…After the desert festival, which is held from late August to early September, Kittay traveled with Harvey and Goodell to Turkey, where they considered ancient history and its ties to modern life and talked about ways to make global expansion a reality.

There are two kinds of people in this world. People who Get Shit Done, and everybody else. History can be the guide as to what, if anything, gets done as a result of this “Ideas Incubator”. I haven’t met too many Millenials yet that can GSD – an essential skill for Burners.

Meanwhile, Burning Man’s founders have their eyes on a new prize – $7 million to purchase some land in the desert with a man-made geyser on it. After purchasing the land, they will then raise further funds to develop it along “Burning Man Principles”. During this year’s Burn, they took many of the entrepreneurs from Ideate and First Camp, out from Burning Man on bus excursions to the site to get naked in the hot springs and consider their pitch. It’s not clear yet how gifting, decommodification and real estate development will all combine into a magical new thing that generates payback for investors, but a more permanent Burning Man site – perhaps with less significant security requirements – would be welcome.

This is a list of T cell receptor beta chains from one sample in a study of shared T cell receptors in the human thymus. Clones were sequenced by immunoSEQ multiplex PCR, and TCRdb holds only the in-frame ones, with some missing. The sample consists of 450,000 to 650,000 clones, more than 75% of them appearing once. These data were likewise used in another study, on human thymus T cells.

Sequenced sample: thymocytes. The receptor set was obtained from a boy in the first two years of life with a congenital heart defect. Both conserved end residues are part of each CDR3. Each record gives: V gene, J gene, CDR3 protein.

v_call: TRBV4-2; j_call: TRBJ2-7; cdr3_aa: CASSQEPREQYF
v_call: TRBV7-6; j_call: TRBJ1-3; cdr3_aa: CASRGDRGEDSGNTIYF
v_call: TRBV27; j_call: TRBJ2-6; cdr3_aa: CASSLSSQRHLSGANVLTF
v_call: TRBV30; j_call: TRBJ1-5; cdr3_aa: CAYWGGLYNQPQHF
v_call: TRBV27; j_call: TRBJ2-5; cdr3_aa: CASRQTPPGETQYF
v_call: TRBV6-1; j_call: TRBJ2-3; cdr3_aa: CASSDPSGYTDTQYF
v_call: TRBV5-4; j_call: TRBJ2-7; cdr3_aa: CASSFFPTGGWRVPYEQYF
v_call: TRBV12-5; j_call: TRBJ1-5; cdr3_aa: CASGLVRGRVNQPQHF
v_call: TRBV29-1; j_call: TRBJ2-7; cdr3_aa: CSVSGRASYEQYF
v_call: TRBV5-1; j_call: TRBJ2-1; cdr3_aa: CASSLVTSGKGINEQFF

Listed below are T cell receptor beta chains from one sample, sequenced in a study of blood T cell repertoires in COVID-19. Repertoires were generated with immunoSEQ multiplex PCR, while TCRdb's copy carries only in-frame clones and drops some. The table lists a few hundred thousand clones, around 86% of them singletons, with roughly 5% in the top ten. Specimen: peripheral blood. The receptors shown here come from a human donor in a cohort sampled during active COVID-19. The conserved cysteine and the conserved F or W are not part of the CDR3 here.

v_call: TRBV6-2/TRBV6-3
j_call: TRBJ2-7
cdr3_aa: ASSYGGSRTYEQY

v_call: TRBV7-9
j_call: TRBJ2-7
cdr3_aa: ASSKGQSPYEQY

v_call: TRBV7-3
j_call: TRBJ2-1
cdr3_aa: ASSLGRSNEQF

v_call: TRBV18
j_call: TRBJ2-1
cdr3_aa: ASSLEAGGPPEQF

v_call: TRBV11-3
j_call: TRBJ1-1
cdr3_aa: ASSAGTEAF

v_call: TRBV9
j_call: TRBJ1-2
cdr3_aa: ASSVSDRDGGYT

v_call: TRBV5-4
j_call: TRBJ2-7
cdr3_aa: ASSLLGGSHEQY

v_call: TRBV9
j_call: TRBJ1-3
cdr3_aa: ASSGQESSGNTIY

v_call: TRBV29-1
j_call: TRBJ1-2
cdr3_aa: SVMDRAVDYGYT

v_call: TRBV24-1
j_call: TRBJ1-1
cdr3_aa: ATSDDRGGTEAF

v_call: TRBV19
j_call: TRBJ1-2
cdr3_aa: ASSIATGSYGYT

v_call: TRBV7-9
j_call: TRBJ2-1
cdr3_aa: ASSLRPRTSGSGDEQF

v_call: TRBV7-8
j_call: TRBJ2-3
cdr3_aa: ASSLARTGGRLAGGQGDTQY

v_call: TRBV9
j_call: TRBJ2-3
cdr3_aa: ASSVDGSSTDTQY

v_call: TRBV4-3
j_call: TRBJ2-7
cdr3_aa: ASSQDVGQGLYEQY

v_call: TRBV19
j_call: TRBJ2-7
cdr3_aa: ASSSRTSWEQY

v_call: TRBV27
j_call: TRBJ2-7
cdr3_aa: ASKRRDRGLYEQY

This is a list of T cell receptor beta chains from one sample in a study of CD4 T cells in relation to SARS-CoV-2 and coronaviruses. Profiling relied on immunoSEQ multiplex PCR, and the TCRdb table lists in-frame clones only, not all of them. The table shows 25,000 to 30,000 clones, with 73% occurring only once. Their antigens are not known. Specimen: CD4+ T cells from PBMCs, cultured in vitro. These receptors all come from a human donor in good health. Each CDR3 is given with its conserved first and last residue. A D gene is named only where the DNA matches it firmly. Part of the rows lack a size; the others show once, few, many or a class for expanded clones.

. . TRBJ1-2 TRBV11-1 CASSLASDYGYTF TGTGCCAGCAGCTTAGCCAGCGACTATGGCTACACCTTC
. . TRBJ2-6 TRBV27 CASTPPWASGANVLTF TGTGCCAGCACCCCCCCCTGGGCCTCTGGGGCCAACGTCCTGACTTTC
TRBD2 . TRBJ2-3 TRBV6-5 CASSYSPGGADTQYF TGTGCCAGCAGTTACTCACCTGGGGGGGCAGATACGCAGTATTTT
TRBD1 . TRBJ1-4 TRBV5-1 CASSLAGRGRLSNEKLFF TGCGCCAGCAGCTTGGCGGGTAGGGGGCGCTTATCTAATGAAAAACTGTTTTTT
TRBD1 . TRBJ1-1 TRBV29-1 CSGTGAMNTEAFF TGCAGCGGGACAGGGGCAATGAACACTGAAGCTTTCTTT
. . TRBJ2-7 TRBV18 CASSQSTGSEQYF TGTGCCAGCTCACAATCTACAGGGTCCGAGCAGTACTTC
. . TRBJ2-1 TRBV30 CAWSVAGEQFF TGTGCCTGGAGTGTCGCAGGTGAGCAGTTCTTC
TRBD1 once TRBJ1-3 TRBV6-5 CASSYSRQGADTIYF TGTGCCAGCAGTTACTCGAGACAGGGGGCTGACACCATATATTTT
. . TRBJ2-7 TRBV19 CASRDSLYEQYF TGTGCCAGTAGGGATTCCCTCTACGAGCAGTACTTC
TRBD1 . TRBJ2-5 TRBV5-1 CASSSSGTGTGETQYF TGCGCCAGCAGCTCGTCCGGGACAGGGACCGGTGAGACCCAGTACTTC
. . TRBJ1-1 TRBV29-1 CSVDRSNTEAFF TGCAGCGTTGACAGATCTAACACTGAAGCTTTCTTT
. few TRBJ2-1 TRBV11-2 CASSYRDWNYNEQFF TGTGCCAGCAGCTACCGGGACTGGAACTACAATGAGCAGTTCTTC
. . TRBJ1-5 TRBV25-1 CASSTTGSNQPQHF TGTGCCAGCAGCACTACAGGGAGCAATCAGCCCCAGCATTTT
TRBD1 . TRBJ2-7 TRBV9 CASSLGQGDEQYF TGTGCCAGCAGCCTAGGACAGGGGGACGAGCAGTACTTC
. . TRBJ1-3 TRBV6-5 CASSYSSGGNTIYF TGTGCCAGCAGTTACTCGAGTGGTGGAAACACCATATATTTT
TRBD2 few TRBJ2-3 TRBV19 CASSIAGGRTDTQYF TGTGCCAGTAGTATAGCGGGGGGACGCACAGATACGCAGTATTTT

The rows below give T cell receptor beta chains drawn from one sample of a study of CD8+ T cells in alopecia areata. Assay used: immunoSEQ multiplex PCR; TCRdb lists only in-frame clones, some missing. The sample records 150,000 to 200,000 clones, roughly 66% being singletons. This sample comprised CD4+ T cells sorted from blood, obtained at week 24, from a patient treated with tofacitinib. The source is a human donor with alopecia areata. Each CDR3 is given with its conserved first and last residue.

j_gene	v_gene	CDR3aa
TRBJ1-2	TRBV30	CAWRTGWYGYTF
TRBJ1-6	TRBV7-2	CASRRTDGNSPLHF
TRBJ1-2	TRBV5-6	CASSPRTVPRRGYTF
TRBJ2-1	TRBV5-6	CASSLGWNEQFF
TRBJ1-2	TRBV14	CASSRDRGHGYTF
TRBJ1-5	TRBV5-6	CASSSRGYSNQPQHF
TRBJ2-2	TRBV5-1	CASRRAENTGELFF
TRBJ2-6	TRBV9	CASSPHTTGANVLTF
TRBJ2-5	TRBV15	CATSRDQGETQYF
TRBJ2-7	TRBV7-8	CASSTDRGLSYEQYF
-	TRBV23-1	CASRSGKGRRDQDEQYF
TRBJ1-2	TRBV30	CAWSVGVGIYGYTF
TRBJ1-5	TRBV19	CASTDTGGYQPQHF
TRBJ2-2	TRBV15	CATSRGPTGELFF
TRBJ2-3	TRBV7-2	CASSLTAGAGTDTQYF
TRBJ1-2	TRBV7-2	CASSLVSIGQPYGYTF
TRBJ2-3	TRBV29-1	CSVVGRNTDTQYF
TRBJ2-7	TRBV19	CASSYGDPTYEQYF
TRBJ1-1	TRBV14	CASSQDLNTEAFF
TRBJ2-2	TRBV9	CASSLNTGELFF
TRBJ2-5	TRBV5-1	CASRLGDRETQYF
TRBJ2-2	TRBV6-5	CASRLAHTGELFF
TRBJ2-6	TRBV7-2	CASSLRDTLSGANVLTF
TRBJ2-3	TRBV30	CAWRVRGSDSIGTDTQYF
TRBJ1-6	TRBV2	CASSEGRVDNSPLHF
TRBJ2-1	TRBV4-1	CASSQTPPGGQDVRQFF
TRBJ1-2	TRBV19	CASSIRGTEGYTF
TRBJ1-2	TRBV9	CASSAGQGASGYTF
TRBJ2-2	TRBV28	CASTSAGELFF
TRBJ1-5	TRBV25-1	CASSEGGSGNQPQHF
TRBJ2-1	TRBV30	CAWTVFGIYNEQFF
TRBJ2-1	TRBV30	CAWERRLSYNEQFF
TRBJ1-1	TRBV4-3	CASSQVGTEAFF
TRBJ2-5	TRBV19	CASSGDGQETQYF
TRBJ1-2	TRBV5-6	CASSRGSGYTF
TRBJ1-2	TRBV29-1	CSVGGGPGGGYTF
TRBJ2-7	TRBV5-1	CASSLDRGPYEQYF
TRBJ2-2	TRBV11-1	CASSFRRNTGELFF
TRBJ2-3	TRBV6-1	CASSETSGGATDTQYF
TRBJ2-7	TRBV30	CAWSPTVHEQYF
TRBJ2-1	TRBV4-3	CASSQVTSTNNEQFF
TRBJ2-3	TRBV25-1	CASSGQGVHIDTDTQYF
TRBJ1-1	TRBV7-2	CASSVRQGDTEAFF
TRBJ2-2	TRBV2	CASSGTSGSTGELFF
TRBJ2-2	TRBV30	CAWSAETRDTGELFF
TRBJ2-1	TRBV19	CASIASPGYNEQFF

Will Roger, one of the six Burning Man Project owners, is heading up the development of a new property called Fly Ranch, which is designed to serve as an art park and idea incubator, particularly for the development of green technology.

Fly Ranch is a 4,000-acre site with natural geysers about 10 miles from the spot in the Black Rock Desert where the festival is held each year. Plans for the property include a conference center, a camping ground and the largest open-air art gallery and sculpture park in the world. Roger called it a model for cultural centers of the future “that we could use to have more of an influence in the culture of the world.

A Nevada family currently owns the Fly Ranch property, and the Burning Man organization is trying to raise the $7 million needed to purchase it. They are close to reaching their goal, Roger said.

The Fly Ranch property represents another shift in Burning Man as the world knows it. Traditionally the project has been “below the radar,” said Kittay. But now is the time that Burning Man is ready to reveal itself as more than just “electronic, dubstep, naked—whatever associations that people have had superficially with it, and move into much more the space of what it truly is at its core,” he said. That core, according to Kittay, is built around “the philosophical principles of collaboration and of incubating human culture and community and experience.

Gerlach, Nevada…the center of the cultural world? If you build it, they will come…